Current research in bilingualism and its implications for Cognitive Translation and Interpreting Studies

John W. Schwieter, Julia Festman, Aline Ferreira


This article discusses research in the field of bilingualism that has the potential to inform the related, albeit disconnected, field of Cognitive Translation and Interpreting Studies (CTIS). It reviews issues such as lexical access and the multilingual mental lexicon, inhibitory control and the “bilingual advantage debate”. This debate refers to the question whether bilingualism leads to cognitive advantages that monolinguals do not develop. Although these claims have not been fully tested in translators and interpreters – both novice and advanced professionals – it is plausible that if there are indeed cognitive advantages that arise from managing “two languages in one mind”, such benefits may correlate with neural and cognitive changes due to the training, accumulated experience and expertise of translators and interpreters. These topics merit inclusion in the expanding set of prominent research themes in CTIS. Future research in CTIS can use findings from bilingualism and the bilingual advantage debate to account for the peculiarities of translational cognition.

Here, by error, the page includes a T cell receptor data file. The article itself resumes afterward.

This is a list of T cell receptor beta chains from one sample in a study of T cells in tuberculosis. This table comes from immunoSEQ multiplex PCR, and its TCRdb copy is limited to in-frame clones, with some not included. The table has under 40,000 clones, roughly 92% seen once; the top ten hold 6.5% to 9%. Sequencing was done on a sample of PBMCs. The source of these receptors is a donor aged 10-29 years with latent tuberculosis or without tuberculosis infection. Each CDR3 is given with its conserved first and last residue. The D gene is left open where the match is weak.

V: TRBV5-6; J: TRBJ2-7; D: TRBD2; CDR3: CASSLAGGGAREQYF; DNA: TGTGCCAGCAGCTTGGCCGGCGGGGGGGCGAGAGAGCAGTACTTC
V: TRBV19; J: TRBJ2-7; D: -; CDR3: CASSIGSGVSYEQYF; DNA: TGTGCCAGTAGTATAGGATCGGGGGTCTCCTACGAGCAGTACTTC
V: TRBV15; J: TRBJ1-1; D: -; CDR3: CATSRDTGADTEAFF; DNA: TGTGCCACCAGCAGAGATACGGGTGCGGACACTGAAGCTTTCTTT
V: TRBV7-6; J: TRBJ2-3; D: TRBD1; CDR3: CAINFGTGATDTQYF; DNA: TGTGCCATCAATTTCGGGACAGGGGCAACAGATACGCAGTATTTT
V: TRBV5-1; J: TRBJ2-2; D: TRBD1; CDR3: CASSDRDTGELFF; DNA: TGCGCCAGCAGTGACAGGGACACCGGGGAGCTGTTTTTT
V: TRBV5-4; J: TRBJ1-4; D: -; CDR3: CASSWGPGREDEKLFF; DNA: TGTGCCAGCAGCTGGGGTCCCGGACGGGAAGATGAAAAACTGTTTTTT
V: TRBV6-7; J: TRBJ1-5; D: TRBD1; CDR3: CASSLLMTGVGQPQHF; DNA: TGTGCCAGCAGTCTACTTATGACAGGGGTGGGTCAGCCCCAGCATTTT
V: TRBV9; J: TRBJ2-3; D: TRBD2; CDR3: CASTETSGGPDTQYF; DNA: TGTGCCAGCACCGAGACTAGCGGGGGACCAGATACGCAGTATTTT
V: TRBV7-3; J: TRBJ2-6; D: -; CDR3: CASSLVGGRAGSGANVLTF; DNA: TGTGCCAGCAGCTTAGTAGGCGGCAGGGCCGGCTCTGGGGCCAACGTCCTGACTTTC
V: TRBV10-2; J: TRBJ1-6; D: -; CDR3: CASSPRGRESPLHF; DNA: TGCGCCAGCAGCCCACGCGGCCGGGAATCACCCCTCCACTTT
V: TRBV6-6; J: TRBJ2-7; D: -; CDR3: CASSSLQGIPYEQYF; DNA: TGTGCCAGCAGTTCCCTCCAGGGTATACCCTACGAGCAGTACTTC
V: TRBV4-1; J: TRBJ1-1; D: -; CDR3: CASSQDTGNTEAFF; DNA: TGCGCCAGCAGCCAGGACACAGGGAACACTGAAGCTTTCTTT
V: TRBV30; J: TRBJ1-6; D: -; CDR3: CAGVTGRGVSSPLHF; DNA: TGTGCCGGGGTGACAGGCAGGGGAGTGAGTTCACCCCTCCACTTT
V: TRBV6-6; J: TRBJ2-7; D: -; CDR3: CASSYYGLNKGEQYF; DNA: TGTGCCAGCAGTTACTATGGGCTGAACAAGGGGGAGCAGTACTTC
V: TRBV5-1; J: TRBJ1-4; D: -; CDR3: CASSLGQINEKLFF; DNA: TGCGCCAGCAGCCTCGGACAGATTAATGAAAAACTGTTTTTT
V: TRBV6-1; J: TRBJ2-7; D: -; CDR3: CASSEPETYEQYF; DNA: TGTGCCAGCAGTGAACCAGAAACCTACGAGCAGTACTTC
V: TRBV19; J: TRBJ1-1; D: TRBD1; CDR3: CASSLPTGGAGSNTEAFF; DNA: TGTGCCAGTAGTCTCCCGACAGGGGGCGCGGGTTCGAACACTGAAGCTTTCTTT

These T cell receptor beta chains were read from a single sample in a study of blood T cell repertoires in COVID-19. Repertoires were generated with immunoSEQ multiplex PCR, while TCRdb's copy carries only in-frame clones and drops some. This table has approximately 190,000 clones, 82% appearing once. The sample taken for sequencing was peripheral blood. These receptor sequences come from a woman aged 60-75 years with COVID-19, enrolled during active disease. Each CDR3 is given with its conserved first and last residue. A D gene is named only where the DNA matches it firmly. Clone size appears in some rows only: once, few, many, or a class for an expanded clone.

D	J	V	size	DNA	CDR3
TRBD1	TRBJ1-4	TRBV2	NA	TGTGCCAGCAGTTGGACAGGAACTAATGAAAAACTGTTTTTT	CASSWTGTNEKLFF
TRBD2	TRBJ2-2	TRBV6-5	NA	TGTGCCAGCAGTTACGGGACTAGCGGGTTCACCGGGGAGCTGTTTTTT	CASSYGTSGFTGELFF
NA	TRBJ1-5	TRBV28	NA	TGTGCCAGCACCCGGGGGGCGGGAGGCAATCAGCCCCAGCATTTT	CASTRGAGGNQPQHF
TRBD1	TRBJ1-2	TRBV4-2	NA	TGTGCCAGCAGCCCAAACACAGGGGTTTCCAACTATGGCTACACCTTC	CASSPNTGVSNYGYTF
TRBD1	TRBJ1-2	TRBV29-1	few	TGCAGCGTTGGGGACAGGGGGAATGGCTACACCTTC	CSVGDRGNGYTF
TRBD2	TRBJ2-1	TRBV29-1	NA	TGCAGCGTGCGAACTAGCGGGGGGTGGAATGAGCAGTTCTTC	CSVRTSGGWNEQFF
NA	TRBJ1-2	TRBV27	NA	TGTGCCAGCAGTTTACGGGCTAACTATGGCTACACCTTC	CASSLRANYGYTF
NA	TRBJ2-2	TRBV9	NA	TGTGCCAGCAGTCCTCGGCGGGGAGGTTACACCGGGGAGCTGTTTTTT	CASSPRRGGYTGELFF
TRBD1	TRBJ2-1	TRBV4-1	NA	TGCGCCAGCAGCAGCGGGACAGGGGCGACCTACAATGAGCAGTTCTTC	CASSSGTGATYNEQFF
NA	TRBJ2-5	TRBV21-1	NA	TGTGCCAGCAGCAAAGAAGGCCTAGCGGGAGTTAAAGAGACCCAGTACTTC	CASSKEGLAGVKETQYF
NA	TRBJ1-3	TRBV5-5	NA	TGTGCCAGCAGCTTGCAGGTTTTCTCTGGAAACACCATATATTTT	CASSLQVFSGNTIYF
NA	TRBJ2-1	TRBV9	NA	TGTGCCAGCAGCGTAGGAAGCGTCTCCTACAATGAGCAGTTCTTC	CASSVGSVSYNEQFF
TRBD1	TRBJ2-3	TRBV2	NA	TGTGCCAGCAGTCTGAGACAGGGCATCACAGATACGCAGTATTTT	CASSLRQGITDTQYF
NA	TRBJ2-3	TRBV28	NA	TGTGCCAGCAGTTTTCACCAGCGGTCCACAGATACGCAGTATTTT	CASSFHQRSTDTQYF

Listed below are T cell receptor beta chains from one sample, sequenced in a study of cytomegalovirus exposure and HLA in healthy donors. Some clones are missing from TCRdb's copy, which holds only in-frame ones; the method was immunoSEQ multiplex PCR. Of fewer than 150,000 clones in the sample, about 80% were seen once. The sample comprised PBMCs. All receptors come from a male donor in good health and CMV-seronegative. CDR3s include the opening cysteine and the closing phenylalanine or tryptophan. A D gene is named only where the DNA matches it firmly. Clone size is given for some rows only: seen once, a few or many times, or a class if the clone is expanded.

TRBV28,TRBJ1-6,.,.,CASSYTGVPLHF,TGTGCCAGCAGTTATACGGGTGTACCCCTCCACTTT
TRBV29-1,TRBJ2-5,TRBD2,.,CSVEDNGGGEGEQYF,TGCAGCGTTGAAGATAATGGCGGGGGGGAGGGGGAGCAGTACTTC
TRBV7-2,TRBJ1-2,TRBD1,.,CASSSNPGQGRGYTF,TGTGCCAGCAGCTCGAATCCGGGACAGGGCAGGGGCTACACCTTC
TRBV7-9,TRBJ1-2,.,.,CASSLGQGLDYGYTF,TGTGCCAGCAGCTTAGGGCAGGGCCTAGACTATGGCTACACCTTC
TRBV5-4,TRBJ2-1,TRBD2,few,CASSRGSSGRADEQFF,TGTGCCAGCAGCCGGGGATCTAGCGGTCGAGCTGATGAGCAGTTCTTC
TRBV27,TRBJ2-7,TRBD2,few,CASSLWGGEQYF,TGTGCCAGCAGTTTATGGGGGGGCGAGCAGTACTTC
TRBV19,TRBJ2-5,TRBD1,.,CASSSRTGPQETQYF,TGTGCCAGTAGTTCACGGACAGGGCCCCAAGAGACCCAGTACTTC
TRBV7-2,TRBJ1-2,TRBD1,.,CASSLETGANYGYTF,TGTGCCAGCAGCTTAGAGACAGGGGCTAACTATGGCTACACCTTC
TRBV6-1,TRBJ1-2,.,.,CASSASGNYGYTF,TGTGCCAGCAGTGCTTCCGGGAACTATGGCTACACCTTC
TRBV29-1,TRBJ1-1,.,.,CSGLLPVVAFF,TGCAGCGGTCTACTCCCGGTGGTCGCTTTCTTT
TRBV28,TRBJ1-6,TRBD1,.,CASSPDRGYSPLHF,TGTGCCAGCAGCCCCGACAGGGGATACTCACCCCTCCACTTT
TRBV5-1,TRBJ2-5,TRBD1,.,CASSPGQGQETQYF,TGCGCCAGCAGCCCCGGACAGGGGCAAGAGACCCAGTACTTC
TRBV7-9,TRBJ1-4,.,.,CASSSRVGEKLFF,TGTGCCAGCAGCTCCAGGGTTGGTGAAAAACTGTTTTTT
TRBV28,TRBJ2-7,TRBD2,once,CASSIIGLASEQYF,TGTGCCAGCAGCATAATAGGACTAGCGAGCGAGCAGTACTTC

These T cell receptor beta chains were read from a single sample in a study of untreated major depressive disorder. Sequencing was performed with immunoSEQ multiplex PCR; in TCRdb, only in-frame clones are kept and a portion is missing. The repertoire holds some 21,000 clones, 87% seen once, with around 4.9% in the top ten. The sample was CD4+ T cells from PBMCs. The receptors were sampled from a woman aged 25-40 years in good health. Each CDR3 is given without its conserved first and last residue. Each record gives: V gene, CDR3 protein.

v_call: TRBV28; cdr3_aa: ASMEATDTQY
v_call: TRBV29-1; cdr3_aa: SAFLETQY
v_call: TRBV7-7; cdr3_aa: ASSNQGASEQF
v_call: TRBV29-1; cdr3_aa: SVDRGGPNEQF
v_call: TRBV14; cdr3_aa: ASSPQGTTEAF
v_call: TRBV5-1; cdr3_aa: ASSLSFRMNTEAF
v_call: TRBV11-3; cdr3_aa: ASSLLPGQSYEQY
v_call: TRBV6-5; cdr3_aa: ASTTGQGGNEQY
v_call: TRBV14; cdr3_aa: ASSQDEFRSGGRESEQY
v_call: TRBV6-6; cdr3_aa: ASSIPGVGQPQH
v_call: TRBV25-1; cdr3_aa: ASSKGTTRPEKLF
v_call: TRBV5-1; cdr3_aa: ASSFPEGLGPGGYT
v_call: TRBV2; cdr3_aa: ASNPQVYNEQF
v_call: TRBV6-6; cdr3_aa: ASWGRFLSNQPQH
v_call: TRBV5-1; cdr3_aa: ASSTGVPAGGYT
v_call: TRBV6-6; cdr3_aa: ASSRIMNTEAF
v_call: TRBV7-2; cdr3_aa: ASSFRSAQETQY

bilingualism; bilingual advantage; bilingual lexical access; inhibitory control; executive functioning

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